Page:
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Tom Steyer. Photo: Josh Edelson/AFP/Getty Images

Billionaire Tom Steyer ended his 2020 presidential campaign on Saturday after struggling to gain traction in early state primaries, including a third-place South Carolina finish that isn't expected to earn delegates.

The big picture: Steyer, a late entrant to the race, vowed to spend $100 million of his own money on the campaign — a move that upset some grassroots Democrats.

  • He qualified for the October, November and December debates, but failed to land a spot for January's round, making a comeback in the first February debate.
  • But Steyer's campaign came with some baggage. Though he's dedicated his recent efforts to addressing climate change and he sold his holdings in companies that generate fossil fuels, the billionaire bankrolled numerous projects that will continue to emit carbon into the foreseeable future.
  • Steyer and former New York City Mayor Michael Bloomberg, a fellow billionaire, have spent a combined $409 million on TV ads as of Feb. 13.

Go deeper: 2020 presidential election: Track which candidates are running

Go deeper

Dave Lawler, author of World
4 mins ago - World

What has and hasn't changed as Biden takes over U.S. foreign policy

Photo Illustration: Brendan Lynch/Axios. Photo: Chip Somodevilla/Getty Images

President Biden swiftly recommitted the U.S. to the Paris climate pact and the World Health Organization, but America's broader foreign policy is in a state of flux between the Trump and Biden eras.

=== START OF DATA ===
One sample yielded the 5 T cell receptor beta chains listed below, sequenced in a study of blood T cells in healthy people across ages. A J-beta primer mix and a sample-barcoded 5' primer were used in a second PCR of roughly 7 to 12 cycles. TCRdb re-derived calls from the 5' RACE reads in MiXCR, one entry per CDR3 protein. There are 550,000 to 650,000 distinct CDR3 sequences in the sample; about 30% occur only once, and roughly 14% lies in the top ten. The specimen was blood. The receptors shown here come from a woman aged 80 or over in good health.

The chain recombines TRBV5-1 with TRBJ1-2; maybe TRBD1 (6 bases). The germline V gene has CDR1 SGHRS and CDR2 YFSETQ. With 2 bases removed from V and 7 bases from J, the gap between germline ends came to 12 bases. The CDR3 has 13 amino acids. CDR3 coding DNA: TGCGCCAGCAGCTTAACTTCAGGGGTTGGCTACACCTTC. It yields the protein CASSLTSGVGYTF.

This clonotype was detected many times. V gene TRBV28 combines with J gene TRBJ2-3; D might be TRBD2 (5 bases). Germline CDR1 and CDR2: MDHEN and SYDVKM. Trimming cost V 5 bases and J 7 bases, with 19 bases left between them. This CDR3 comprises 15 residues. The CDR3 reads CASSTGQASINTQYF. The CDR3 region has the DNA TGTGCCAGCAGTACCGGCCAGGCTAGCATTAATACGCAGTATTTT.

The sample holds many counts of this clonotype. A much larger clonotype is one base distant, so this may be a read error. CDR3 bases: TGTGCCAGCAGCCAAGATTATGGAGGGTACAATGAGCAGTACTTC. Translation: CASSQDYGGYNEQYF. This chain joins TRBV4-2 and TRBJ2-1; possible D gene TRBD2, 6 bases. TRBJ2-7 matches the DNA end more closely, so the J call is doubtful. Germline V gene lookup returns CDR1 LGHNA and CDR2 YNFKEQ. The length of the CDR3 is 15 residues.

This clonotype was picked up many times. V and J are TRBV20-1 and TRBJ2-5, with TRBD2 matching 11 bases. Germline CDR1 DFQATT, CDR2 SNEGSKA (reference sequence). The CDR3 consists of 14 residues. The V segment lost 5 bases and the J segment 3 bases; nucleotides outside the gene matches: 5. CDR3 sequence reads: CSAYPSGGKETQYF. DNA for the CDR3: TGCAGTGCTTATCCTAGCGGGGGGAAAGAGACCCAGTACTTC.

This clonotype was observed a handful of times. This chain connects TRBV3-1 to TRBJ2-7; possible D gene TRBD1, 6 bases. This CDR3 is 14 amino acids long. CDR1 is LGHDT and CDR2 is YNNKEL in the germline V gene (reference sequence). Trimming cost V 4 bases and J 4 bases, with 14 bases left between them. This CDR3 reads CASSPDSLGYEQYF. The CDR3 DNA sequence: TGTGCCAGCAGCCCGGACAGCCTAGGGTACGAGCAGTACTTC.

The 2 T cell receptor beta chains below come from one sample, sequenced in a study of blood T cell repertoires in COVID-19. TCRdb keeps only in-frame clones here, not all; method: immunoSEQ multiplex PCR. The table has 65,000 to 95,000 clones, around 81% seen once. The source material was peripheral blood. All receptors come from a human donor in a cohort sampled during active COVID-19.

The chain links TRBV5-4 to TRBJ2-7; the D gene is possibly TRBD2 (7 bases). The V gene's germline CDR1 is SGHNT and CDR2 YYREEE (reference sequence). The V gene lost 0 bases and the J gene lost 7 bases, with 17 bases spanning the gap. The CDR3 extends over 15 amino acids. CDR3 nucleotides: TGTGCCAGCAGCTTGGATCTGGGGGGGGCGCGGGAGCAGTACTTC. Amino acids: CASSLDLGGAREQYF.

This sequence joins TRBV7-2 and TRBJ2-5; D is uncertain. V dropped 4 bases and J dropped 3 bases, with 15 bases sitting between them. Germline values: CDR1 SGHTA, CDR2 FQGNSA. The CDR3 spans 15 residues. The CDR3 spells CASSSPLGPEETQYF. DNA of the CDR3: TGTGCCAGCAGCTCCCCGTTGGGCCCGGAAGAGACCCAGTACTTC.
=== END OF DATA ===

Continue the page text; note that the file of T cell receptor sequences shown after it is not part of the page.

Driving the news: One of the most striking moves from the Biden administration thus far was a show of continuity — concurring with the Trump administration's last-minute determination that China had committed "genocide" against Uyghur Muslims.

Updated 1 hour ago - Politics & Policy

Coronavirus dashboard

Illustration: Aïda Amer/Axios

  1. Health: New coronavirus cases down, but more bad news ahead — Fighting COVID-19's effects on gender equality.
  2. Politics: Biden unveils "wartime" COVID strategyBiden's COVID-19 bubble.
  3. Vaccine: NYC postpones vaccine appointments following shipment delays — Private companies step in to fill vaccine logistics vacuum.
  4. World: Biden will order U.S. to rejoin World Health OrganizationBiden to bring U.S. into global COVAX initiative for equitable vaccine access.
Updated 2 hours ago - Politics & Policy

Congress grants waiver for retired Gen. Lloyd Austin to lead Pentagon

Defense Secretary nominee Lloyd Austin. Photo: Chip Somodevilla/Getty Images

Both chambers of Congress on Thursday voted to grant retired Gen. Lloyd Austin a waiver to lead the Pentagon, clearing the path to confirmation for President Biden's nominee for defense secretary.

Why it matters: Austin's nomination received pushback from some lawmakers, including Democrats, who cited a law that requires officers be out of the military for at least seven years before taking the job — a statute intended to reinforce the tradition of civilian control of the Pentagon.